There are many different kinds of medicine used. They are used for a specific purpose and for a certain kind of arthritis. Some medications are used for several different kinds of arthritis.
One of the first widely used medications for the treatment of arthritis was over-the-counter aspirin. It was and still is available without prescription, at a reasonable cost and is conveniently located. For many years this was the bulk of the medical therapy for arthritis. Aspirin is an anti-inflammatory. It has the ability to reduce or get rid of unwanted inflammation that is common with many forms of arthritis. At first it was just thought to be a symptom reliever. As the years went by and more research was done, they found that reducing the inflammation also helped slow the destruction of the joint components. Aspirin became valuable because it reduced swelling, therefore relieving the symptom, but in the process it also decreased pain and slowed the joint deterioration. It was like a miracle pill. But, as with most great things, it had one big side effect. When aspirin was used in large enough doses to keep inflammation in check, it could cause irritation to the stomach lining and increase the risk and occurrence of stomach ulcers. This was not discovered right away because, even when taken in fairly high doses, it took a while for the problem to develop in the stomach lining. Because scientists didn’t know the dangers of continual, high-dose aspirin intake, years went by before they made the connection between taking aspirin and stomach ulcers. Today it is a documented fact that aspirin can cause stomach-lining irritation and ulcers, but is it still widely used as an arthritis medication?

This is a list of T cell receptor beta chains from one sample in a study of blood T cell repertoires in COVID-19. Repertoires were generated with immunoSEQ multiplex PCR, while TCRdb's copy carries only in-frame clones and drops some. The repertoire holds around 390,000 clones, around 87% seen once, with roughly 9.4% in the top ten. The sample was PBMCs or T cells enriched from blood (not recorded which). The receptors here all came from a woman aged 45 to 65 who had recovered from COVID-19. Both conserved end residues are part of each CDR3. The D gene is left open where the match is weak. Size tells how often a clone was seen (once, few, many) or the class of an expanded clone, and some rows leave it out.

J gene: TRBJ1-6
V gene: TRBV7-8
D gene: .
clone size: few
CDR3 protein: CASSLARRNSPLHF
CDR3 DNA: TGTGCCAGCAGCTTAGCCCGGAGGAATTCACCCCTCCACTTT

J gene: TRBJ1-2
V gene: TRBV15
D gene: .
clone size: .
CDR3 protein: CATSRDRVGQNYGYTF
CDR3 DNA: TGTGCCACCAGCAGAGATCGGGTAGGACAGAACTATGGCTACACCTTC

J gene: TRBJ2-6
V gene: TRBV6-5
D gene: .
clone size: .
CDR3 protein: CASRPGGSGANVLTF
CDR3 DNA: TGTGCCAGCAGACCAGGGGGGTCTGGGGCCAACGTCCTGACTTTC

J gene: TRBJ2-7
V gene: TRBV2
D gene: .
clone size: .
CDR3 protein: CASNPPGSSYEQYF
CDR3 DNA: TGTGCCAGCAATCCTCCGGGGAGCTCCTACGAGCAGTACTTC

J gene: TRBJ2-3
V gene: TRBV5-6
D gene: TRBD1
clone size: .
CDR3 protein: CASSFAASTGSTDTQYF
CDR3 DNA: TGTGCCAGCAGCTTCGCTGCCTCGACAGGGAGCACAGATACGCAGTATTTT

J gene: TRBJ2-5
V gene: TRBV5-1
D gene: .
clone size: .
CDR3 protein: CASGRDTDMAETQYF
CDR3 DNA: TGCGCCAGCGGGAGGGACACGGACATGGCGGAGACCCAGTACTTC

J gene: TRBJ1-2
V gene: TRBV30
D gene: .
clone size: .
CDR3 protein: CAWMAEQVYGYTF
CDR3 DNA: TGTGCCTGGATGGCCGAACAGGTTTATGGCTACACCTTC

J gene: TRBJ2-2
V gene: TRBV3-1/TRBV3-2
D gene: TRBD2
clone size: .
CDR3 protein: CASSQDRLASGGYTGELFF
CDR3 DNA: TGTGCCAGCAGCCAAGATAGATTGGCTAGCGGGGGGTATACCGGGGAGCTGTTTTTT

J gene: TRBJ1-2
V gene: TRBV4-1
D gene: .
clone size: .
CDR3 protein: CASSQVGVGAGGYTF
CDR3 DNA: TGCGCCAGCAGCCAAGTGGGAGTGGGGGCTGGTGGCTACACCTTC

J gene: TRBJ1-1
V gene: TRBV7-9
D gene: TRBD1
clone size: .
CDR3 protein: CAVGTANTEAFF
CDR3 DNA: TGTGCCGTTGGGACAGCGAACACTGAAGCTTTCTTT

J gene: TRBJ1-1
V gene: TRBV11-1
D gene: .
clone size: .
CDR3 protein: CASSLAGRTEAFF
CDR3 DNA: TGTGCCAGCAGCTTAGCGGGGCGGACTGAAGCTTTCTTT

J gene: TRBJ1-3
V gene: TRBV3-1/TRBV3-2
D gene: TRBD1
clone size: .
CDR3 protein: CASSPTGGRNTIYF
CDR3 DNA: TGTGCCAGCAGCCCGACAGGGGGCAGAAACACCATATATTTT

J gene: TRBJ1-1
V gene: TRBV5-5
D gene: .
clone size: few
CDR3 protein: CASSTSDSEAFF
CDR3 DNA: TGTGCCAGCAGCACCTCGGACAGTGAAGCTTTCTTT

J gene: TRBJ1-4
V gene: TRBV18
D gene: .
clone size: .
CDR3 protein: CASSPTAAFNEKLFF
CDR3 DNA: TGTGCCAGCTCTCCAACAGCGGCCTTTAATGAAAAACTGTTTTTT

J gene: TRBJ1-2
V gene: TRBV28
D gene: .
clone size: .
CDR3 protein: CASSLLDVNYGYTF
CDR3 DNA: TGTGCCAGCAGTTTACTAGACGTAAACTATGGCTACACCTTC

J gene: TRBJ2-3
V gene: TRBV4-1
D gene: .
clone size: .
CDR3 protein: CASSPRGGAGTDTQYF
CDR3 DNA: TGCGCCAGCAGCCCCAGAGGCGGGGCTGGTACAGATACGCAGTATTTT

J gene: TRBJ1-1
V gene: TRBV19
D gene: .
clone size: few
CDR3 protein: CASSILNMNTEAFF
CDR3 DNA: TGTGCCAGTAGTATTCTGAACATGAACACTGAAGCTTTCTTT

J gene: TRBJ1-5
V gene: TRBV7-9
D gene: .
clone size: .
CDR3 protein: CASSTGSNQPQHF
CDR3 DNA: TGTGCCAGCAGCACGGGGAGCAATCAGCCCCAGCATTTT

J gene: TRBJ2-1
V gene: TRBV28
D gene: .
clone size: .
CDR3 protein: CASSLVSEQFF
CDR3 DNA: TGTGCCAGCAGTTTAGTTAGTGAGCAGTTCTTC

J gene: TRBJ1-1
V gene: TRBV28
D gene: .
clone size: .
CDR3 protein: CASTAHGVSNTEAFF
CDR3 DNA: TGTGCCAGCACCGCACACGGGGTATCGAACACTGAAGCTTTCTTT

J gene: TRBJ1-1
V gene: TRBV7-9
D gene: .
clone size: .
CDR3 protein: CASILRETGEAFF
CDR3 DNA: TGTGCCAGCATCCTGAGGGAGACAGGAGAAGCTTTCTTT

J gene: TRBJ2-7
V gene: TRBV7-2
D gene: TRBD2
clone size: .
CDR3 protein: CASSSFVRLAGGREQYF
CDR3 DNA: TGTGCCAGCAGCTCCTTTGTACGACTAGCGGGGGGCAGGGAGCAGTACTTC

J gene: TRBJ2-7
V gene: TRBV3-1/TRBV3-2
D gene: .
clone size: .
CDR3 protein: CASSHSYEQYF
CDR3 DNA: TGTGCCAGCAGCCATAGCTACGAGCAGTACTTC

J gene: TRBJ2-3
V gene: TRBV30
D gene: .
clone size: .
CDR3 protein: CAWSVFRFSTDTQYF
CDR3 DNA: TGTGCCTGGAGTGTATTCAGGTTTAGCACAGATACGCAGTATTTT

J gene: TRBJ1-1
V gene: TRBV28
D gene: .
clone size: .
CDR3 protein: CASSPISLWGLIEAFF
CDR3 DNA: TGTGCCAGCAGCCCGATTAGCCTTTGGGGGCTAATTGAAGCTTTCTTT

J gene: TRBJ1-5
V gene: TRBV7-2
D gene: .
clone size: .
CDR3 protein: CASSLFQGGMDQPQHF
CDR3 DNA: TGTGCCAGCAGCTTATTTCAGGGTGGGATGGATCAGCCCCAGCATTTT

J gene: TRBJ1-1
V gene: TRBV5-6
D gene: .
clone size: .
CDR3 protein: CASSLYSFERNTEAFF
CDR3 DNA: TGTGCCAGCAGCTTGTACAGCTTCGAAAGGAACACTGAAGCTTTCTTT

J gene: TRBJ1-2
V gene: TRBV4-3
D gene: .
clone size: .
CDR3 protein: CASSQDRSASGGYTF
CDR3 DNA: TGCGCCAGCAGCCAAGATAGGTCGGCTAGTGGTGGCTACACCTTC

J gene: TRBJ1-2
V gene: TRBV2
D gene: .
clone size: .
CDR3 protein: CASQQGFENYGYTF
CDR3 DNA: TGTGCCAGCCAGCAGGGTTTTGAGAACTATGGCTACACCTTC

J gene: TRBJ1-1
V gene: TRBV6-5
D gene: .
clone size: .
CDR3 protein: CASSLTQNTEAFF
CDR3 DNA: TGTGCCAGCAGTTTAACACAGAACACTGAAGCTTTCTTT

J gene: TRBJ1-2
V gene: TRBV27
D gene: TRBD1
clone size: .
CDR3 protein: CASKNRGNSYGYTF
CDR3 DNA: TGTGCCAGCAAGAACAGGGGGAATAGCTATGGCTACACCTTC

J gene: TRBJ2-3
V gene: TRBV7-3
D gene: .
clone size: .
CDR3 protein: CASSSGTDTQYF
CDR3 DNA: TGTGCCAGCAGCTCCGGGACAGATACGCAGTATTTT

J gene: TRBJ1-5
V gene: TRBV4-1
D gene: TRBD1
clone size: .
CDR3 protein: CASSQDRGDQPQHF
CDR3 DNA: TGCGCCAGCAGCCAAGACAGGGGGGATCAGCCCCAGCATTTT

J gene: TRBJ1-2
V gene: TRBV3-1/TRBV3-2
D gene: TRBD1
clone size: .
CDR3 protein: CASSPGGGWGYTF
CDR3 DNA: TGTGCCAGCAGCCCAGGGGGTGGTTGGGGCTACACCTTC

In the last two years, two new anti-inflammatory medications have been developed. They are considered the “new age” version of the anti-inflammatory. They are referred to as Cox-2 inhibitors. Basically, these medications are a “smarter” version of the old anti-inflammatory medications. These medications inhibit the production of prostaglandins (hormone-like substances that contribute to inflammation but also protect the stomach lining), but somehow recognize the protective ones lining the stomach. So, by taking a Cox-2 inhibitor, one can get the benefits of an anti-inflammatory and hopefully experience less stomach irritation.
People who have osteoarthritis with inflammation as one of the symptoms are usually prescribed an anti-inflammatory medication. If these same people don’t have inflammation, but do have stiffness, pain and loss of function, then they are most often prescribed Tylenol.
Early on, another common medicine called prednisone was used for the treatment of rheumatoid arthritis and other inflammatory forms of arthritis. It came in various forms: pills, in topical creams and by injection. Sometimes people were given the pills and the injections at the same time. The injection was used for more immediate relief, and the pills were to sustain the relief for a longer period of time.